The process, Allen explains, initially involved heat-activating tissues between the print and mount board, tacking the print in place to keep it square while applying the heat, and keeping a constant watch to prevent ‘cooking’, or otherwise ruining the print. With the advent of resin-coated photo papers, the process became more tedious due to the need for less heat to keep the ‘RC-print’ from bursting in little spots, ruining the print.

At the time, photo labs also utilized heat-activated sheets of laminate that could be used on the surface of the print. “With some creative bent,” says Allen, “by applying a textured material such as burlap or canvas between the heat and the laminate, an interesting texture could be added to the surface of the print.” Most labs with which he was acquainted had tried those maneuvers once or twice, he recalls, but abandoned them because of the time and number of remakes involved. “Besides, most photo prints were quite hardy and nearly archival—added protection wasn’t generally necessary.”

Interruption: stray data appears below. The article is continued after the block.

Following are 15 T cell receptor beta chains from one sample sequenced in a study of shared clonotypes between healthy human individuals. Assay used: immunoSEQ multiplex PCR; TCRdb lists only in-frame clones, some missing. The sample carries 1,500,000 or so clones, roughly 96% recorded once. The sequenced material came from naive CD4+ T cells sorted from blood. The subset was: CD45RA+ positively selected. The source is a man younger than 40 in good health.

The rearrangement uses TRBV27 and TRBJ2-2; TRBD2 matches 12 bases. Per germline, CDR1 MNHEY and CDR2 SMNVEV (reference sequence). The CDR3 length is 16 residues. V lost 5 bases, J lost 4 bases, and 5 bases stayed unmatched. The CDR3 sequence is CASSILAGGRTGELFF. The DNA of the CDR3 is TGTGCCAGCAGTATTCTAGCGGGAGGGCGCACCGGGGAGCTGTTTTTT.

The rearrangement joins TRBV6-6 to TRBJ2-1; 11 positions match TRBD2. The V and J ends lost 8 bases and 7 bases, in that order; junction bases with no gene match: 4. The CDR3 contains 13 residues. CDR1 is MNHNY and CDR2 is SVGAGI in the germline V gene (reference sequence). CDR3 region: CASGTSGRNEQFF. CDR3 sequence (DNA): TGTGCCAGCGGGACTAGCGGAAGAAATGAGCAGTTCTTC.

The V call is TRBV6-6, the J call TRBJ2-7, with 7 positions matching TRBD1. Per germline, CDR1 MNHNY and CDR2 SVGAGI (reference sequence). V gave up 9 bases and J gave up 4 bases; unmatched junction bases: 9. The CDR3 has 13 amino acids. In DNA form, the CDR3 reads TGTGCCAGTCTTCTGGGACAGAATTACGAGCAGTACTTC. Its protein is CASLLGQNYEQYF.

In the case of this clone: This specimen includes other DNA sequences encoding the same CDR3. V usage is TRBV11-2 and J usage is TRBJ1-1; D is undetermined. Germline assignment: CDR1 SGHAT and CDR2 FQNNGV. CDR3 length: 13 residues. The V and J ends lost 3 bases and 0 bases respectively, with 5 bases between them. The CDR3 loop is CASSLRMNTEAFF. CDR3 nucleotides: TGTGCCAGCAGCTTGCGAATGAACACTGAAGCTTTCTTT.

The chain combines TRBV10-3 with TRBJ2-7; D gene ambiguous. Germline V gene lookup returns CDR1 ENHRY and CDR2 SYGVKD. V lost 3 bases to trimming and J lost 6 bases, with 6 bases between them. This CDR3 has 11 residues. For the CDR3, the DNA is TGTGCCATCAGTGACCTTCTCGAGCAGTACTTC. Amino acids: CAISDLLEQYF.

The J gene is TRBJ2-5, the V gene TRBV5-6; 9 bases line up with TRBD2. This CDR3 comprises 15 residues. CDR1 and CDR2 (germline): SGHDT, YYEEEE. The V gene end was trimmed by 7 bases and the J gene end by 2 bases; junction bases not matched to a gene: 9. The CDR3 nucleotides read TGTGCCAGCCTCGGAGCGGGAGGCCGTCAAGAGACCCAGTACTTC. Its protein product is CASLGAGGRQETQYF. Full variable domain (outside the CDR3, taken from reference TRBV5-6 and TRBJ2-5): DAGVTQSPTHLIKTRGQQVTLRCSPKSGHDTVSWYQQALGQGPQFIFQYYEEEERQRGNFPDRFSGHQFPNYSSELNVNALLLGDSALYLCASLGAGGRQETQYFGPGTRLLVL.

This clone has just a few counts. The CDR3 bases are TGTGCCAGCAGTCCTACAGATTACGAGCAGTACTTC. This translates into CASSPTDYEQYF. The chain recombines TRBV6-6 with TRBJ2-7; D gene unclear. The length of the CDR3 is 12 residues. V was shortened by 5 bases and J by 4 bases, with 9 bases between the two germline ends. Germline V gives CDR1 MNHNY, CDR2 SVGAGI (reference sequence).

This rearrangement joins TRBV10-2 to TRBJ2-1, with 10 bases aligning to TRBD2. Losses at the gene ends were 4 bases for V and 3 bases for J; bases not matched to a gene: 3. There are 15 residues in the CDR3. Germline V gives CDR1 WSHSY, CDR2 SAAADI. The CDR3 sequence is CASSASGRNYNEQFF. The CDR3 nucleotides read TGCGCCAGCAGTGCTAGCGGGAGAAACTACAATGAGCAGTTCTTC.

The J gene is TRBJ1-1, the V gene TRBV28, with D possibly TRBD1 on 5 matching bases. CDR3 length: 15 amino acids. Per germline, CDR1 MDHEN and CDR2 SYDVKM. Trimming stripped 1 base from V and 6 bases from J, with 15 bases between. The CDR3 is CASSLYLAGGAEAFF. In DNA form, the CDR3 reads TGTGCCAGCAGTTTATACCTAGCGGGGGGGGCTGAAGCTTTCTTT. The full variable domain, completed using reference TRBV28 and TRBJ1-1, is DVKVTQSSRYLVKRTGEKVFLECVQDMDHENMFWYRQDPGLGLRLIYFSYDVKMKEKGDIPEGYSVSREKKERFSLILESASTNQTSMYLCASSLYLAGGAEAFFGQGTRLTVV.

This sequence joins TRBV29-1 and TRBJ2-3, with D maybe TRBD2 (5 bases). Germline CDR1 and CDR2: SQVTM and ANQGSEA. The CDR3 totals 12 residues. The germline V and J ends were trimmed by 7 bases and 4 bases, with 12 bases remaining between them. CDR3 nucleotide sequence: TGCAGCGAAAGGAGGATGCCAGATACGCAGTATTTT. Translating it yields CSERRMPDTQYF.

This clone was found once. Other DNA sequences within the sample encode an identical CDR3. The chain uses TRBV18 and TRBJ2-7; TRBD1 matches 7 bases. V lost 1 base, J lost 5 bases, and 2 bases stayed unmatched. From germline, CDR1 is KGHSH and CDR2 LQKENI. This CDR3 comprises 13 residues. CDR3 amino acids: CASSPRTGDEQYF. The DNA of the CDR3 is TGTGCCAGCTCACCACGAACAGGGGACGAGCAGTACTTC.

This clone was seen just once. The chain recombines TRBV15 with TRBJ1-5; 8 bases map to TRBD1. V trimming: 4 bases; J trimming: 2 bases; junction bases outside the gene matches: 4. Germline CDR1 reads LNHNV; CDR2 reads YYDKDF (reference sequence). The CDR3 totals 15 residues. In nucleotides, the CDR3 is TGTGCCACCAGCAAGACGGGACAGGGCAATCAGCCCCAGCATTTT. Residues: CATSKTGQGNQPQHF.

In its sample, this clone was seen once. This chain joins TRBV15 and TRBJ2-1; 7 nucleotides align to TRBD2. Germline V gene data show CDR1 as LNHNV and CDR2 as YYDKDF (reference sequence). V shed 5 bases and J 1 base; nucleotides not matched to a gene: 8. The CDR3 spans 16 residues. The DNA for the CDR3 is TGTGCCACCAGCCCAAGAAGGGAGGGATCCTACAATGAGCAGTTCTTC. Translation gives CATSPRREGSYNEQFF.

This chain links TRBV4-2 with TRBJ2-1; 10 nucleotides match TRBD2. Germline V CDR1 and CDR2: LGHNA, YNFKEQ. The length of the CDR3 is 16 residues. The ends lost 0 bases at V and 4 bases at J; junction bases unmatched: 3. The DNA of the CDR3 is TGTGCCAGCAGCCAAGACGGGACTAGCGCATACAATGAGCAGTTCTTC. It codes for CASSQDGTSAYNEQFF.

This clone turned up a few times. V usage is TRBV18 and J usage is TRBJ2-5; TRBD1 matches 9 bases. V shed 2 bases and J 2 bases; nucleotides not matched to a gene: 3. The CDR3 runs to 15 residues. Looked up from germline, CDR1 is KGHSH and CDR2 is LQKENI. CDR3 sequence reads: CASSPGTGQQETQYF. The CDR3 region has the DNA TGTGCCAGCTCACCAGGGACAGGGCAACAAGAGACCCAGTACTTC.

Heating Things Up

As the photo industry has advanced to producing commercial prints of large size for in-store display purposes, mounting has become a necessity. At the same time, more substrate products or mounting surfaces have also became available, as have the more modern technique of applying adhesives onto the mounting boards “Now we could print and mount products,” Allen says, “up to 4' x 8’ in one piece quite economically, and with more assurance of high quality, less risk.”